The Santa Klaus Murder: Mavis Doriel Hay (1936)

Mavis Doriel Hay’s The Santa Klaus Murder is a traditional country house murder mystery–so that means a limited number of suspects, but in the case of this novel there are multiple narrators as various characters give their versions of events.
It’s 1935, another Christmas gathering at Flaxmere, the country estate of the indomitable Sir Osmond Melbury–a man who rules his large family with an iron hand. Now aged and infirm after a stroke, Sir Melbury is no less formidable. He has five children–four daughters and a son along with various in-laws and grandchildren. Everyone descends on Flaxmere once again for the traditional Christmas holiday.

Sir Osmond’s sister, his former housekeeper, Aunt Mildred is convinced that no good can possibly result from confining the family members together under one roof, and she’s proved right when her brother is found dead in his study. In terms of the family fortunes, this is a delicate time, and everyone stands to benefit from the old man’s death in some way. His youngest daughter Jennifer wants to marry Philip Cheriton, the man she loves, while her father pushes and actually invites another suitor for Christmas, Oliver Witcombe. It’s a sign of Sir Osmond’s character that he invites Witcombe for Christmas as not only is this a blatant declaration of the fact he’s ignoring Jennifer’s feelings but it’s also an indication of how he thrives on tension and the awkward, “strained,” atmopshere. Jennifer, engaged now for several months,  plans to defy her father even though this would mean that she’d be cut from the will. Then there’s the eldest daughter, Hilda, who defied her father and married an artist for love years ago, and now she’s a widow, living in meagre circumstances, with a grown daughter who needs a university education. In contrast to Hilda, Edith, Sir Osmond’s second daughter, abandoned the man she loved in order to please her father by marrying Sir David Evershot. The couple have no children and this may be explained by the rumours of hereditary madness in Sir David’s family.

the santa klaus murderTo complicate matters, Sir Osmond has an eminently efficient and attractive secretary and housekeeper: Miss Grace Portisham. Several of Sir Osmond’s children are concerned that their father could change the will in his housekeeper’s favour. She has slowly and silently made changes at Flaxmere–changes some of the children, Edith, Eleanor, and George, “like birds of prey,” resent:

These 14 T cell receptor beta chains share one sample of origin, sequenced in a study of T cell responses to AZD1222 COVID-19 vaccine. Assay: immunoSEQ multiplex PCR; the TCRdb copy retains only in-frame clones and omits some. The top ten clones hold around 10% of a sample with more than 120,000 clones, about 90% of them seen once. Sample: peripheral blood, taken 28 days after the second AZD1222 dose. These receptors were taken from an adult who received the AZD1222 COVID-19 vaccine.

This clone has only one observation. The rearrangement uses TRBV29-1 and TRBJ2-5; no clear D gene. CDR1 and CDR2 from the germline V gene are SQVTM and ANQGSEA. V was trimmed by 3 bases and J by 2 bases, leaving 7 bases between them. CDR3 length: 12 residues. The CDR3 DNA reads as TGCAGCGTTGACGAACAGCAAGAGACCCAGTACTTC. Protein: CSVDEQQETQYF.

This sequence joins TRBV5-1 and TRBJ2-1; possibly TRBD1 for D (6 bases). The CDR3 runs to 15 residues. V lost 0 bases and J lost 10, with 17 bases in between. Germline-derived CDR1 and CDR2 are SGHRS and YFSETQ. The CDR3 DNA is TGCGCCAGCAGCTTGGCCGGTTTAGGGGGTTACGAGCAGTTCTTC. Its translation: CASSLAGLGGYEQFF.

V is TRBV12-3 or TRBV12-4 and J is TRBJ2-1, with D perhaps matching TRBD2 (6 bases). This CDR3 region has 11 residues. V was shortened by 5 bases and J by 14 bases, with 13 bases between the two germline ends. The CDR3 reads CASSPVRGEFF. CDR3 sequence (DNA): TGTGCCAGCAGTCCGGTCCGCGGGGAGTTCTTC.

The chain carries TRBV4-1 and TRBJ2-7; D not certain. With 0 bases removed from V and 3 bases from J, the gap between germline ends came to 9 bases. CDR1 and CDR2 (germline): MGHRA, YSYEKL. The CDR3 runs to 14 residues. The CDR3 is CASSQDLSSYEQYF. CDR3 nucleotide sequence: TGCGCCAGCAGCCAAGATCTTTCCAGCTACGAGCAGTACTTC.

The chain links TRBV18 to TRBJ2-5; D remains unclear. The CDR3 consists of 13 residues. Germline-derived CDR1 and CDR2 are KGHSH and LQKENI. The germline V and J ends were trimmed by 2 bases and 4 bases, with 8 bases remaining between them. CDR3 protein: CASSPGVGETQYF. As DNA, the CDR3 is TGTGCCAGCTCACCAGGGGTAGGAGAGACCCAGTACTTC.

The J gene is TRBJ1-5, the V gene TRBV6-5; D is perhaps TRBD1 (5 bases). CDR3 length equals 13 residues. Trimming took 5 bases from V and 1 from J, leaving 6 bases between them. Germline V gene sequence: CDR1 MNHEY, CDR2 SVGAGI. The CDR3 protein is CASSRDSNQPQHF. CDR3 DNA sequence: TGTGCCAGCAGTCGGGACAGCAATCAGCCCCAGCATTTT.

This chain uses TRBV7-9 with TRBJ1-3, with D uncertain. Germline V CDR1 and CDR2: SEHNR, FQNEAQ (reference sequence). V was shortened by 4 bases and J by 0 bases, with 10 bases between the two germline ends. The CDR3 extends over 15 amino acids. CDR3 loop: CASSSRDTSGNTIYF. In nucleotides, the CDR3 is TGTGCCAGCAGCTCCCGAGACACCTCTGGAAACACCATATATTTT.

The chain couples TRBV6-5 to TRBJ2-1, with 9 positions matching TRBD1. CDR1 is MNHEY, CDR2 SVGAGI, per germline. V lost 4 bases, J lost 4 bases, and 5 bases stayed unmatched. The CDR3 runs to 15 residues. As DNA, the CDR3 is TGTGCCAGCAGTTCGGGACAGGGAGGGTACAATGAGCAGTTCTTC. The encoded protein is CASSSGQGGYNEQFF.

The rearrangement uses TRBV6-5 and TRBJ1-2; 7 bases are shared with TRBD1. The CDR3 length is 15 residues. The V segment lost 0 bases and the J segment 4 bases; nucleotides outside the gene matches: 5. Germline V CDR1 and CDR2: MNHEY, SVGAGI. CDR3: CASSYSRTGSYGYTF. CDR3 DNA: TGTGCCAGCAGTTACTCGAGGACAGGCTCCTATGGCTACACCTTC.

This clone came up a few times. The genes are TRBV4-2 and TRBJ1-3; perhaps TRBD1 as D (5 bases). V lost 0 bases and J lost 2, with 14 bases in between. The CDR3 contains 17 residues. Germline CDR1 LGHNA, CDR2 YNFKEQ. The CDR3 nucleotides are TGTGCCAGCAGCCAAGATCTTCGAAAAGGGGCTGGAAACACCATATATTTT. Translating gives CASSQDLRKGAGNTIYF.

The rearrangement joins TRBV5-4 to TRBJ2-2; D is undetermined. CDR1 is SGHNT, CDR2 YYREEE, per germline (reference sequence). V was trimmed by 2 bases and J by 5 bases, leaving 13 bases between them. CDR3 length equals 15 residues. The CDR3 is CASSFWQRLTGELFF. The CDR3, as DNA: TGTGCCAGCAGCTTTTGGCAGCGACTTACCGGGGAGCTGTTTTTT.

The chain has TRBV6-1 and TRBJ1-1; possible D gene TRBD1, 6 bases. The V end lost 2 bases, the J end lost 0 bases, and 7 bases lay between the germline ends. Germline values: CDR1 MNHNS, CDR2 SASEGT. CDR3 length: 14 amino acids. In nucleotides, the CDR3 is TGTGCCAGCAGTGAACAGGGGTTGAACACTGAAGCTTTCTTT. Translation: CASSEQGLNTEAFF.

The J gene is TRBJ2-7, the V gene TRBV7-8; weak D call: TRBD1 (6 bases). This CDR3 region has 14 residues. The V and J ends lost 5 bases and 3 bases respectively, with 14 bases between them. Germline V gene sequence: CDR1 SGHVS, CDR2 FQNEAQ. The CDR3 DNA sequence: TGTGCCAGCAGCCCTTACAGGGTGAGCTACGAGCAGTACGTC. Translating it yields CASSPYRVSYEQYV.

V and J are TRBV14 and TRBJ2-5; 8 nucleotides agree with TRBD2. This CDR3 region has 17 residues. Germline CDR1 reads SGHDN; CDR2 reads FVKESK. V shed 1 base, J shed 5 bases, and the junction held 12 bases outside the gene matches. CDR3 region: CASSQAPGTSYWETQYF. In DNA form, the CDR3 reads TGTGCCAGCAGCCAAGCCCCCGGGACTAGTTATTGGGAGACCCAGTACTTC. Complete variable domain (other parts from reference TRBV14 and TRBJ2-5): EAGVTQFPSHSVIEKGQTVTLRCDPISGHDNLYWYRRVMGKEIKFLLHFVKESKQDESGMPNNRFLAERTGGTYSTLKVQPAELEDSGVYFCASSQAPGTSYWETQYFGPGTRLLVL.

They found, too, that rooms had been done up in new color schemes and there were various innovations in household organization. Edith expressed her disapproval of the changes and hinted at a lack of good taste. Always Sir Osmond poo-poohed her criticism, boasted how economically everything had been done, and lauded Miss Portisham.

Edith and Eleanor and George became increasingly anxious about Grace Portisham. She was a schemer–and how far was she prepared to go? They would gladly have seized any opportunity to discredit her, but she was so discreet, so tactful, that she seemed invulnerable. Each Christmas they arrived in a greater state of anxiety unalloyed by the obvious facts that Miss Portisham greatly increased the comfort of life at Flaxmere and was never seen by anyone to presume above her station.

There’s a crisis looming at Flaxmere; Jennifer’s older siblings want her to remain there and keep an eye on Miss Portisham, nicknamed, “the portent,” but Jennifer plans to marry her fiancé and leave, financial consequences be damned. Will Miss Portisham ‘take over’ Flaxmere? Is it possible that Sir Osmond might consider marriage to Miss Portisham? Of course all of these concerns end, abruptly, when Sir Osmond is murdered.

Sir Osmond isn’t a particularly nice person, and there’s the sense that he squashes independent action in his children. Jennifer is devoted to the Women’s Institutes, “but these activities were hampered by Sir Osmond, who disapproved of what he considered the Bolshevist tendencies of the movement.” Consequently, Jennifer has learned to keep “her real opinions and interests to herself.” Jennifer’s fiancé, Cheriton, says Sir Osmond “had a genius for awkwardness, I would back him to arouse envy, hatred, and uncharitableness in any perfectly harmonious party of people in less than twenty-four hours” :